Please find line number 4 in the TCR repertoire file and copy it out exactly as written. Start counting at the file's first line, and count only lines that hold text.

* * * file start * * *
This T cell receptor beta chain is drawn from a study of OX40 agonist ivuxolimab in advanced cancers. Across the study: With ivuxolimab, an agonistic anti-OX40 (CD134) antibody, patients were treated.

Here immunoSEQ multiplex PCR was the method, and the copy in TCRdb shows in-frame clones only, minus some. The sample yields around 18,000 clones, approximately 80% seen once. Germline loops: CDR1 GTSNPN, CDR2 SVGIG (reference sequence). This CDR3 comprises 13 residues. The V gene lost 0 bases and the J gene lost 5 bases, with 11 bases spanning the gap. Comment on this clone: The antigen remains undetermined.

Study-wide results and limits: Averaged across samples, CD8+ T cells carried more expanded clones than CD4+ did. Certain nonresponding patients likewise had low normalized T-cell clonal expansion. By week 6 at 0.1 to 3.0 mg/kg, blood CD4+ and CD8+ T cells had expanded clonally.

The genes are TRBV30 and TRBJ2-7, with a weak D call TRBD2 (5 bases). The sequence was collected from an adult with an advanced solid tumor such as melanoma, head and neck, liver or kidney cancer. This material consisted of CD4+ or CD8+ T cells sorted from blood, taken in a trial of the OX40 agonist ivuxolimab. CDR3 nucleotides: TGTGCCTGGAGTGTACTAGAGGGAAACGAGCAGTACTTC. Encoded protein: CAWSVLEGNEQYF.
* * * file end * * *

The genes are TRBV30 and TRBJ2-7, with a weak D call TRBD2 (5 bases). The sequence was collected from an adult with an advanced solid tumor such as melanoma, head and neck, liver or kidney cancer. This material consisted of CD4+ or CD8+ T cells sorted from blood, taken in a trial of the OX40 agonist ivuxolimab. CDR3 nucleotides: TGTGCCTGGAGTGTACTAGAGGGAAACGAGCAGTACTTC. Encoded protein: CAWSVLEGNEQYF.